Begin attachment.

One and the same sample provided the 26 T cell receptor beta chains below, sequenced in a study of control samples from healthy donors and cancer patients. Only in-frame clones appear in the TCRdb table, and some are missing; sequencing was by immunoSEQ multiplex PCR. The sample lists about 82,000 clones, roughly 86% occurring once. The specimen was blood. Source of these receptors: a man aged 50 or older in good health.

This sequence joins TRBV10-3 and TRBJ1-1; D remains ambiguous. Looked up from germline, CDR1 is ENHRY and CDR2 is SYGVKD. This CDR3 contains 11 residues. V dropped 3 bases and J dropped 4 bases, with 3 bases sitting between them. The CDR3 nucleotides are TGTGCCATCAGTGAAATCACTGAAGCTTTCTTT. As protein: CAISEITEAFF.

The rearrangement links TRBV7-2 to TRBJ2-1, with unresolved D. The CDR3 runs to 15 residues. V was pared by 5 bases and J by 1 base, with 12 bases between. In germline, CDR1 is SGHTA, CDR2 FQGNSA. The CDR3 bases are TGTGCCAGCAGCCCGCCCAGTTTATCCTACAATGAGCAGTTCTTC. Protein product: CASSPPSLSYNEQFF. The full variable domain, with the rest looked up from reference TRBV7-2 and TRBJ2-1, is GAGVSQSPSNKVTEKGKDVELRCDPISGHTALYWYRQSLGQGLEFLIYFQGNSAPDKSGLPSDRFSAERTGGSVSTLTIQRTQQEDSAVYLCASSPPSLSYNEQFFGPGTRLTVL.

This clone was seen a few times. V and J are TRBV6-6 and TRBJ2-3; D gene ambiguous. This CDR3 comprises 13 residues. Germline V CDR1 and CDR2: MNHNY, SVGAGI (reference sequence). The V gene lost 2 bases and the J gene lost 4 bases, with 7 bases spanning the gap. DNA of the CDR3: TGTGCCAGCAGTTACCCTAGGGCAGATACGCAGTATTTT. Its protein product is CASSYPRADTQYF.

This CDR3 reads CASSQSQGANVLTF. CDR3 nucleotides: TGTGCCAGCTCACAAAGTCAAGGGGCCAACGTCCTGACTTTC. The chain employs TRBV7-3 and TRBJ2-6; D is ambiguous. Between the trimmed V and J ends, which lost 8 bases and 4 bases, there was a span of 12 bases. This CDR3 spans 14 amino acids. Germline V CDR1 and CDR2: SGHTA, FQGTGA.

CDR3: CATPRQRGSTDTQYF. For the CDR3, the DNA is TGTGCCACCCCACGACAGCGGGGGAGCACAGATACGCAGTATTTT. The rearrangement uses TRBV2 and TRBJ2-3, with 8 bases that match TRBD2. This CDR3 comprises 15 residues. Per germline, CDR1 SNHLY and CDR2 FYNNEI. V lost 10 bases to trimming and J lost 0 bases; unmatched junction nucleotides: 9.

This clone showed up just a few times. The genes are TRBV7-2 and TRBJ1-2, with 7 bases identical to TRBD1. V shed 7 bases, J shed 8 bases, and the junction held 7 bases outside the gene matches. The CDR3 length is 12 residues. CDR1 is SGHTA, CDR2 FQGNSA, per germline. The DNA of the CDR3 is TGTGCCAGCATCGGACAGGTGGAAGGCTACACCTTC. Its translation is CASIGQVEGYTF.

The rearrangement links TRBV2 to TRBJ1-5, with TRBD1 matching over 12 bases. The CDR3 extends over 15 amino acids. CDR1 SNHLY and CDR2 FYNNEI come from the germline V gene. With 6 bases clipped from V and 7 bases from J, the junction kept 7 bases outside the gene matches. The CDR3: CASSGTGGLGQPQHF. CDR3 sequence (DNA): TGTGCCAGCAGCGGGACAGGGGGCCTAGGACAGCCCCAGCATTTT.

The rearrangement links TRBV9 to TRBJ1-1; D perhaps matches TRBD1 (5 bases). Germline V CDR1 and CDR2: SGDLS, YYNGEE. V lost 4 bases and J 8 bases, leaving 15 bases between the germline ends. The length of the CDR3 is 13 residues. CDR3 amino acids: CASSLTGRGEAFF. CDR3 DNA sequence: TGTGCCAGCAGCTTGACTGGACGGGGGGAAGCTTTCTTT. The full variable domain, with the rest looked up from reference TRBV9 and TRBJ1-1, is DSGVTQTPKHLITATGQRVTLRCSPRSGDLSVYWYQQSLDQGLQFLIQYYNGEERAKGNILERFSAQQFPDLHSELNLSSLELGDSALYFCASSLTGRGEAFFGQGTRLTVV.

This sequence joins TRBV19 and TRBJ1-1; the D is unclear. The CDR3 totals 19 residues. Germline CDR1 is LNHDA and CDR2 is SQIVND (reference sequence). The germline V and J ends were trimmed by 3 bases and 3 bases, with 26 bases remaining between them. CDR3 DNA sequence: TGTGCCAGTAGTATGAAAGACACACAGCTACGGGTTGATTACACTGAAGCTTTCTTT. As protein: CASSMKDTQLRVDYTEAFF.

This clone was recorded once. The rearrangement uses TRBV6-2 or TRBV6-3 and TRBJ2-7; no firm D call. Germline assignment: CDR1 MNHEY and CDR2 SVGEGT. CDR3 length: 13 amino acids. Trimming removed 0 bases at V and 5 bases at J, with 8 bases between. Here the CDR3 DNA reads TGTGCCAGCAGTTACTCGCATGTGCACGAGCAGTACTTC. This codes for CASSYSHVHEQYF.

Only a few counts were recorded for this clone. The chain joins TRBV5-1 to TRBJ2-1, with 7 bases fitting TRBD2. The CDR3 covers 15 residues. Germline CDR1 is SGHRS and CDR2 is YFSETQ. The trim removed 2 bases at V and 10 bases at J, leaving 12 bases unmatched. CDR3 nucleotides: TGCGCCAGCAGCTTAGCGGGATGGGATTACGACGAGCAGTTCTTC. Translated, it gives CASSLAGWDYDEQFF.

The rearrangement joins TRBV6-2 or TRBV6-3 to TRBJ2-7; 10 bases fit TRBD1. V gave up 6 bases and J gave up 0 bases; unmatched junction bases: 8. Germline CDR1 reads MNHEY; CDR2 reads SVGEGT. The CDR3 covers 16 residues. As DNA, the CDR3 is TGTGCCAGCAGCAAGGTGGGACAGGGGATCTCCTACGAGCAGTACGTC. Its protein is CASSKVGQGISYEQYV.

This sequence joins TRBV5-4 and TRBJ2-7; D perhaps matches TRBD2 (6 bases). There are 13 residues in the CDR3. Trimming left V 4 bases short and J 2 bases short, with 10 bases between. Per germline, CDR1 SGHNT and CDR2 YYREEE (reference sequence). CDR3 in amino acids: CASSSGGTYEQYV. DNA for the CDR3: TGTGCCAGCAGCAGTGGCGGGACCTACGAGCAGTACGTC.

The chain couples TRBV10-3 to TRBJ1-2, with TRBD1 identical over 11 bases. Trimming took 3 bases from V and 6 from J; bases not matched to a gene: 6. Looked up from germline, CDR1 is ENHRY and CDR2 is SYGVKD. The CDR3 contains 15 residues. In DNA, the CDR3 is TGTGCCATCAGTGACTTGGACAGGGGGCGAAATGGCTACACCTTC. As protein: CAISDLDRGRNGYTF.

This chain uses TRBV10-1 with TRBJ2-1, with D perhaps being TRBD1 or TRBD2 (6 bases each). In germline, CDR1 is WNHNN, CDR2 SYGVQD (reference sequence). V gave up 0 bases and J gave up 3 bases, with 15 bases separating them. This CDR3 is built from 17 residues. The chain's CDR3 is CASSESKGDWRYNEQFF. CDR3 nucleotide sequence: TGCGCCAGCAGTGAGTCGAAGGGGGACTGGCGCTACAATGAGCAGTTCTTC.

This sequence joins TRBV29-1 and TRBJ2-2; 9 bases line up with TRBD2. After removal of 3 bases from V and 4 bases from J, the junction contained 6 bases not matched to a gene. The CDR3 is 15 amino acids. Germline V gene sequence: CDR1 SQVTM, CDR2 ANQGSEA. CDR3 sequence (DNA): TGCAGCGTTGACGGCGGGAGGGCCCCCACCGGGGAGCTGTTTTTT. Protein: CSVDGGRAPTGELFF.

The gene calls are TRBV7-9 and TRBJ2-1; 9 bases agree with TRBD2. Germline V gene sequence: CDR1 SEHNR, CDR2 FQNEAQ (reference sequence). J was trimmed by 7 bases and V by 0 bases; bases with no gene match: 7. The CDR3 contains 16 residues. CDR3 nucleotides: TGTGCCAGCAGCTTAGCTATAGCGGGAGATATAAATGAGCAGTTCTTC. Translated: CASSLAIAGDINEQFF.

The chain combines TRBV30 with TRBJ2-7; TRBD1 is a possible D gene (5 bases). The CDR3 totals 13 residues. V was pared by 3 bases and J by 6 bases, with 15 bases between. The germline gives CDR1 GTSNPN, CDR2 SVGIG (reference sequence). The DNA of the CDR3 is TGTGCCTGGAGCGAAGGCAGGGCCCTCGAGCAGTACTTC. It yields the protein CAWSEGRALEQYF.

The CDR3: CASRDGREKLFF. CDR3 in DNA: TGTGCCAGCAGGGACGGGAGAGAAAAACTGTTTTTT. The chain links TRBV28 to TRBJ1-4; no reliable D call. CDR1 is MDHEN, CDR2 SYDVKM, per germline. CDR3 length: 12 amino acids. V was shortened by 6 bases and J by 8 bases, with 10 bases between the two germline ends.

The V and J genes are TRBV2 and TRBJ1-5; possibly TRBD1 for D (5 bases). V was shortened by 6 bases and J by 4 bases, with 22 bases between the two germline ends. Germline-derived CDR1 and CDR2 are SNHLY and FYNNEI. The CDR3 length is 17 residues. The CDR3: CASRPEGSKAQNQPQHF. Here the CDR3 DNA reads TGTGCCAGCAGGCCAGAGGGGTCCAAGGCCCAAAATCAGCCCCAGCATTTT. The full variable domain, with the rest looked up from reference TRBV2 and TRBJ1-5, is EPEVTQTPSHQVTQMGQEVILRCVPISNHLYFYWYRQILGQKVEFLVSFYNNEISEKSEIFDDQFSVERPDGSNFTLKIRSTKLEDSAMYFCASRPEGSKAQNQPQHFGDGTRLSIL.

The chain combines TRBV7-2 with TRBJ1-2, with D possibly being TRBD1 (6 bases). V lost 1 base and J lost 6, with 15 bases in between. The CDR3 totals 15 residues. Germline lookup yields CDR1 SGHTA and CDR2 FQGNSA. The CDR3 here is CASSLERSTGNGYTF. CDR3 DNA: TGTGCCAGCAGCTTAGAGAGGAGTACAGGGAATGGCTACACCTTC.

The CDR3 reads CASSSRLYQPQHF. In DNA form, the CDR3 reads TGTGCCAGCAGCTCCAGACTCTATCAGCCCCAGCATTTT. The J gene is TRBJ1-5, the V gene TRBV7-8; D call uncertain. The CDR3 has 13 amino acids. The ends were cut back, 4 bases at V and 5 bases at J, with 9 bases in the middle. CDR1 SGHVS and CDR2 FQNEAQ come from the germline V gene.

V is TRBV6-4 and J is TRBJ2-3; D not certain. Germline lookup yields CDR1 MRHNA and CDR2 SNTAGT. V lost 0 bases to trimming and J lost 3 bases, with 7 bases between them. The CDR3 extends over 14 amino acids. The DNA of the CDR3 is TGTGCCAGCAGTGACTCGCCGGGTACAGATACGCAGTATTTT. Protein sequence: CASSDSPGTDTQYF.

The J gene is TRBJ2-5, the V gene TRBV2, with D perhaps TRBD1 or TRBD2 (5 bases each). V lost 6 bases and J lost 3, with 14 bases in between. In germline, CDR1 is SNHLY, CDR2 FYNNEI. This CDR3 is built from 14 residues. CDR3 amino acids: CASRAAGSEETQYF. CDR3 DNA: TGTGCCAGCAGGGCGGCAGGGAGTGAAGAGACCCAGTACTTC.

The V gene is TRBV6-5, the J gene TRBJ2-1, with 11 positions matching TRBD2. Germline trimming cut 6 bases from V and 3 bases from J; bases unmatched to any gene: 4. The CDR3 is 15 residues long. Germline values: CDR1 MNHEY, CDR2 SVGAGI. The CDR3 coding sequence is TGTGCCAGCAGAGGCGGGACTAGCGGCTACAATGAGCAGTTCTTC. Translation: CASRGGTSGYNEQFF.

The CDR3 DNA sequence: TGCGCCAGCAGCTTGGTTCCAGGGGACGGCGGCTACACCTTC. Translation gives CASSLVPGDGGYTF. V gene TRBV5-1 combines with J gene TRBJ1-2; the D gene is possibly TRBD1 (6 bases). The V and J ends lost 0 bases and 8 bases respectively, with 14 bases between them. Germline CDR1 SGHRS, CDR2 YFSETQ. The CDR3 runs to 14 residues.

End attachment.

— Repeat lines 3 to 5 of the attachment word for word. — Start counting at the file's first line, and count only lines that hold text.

The rearrangement links TRBV7-2 to TRBJ2-1, with unresolved D. The CDR3 runs to 15 residues. V was pared by 5 bases and J by 1 base, with 12 bases between. In germline, CDR1 is SGHTA, CDR2 FQGNSA. The CDR3 bases are TGTGCCAGCAGCCCGCCCAGTTTATCCTACAATGAGCAGTTCTTC. Protein product: CASSPPSLSYNEQFF. The full variable domain, with the rest looked up from reference TRBV7-2 and TRBJ2-1, is GAGVSQSPSNKVTEKGKDVELRCDPISGHTALYWYRQSLGQGLEFLIYFQGNSAPDKSGLPSDRFSAERTGGSVSTLTIQRTQQEDSAVYLCASSPPSLSYNEQFFGPGTRLTVL.

This clone was seen a few times. V and J are TRBV6-6 and TRBJ2-3; D gene ambiguous. This CDR3 comprises 13 residues. Germline V CDR1 and CDR2: MNHNY, SVGAGI (reference sequence). The V gene lost 2 bases and the J gene lost 4 bases, with 7 bases spanning the gap. DNA of the CDR3: TGTGCCAGCAGTTACCCTAGGGCAGATACGCAGTATTTT. Its protein product is CASSYPRADTQYF.

This CDR3 reads CASSQSQGANVLTF. CDR3 nucleotides: TGTGCCAGCTCACAAAGTCAAGGGGCCAACGTCCTGACTTTC. The chain employs TRBV7-3 and TRBJ2-6; D is ambiguous. Between the trimmed V and J ends, which lost 8 bases and 4 bases, there was a span of 12 bases. This CDR3 spans 14 amino acids. Germline V CDR1 and CDR2: SGHTA, FQGTGA.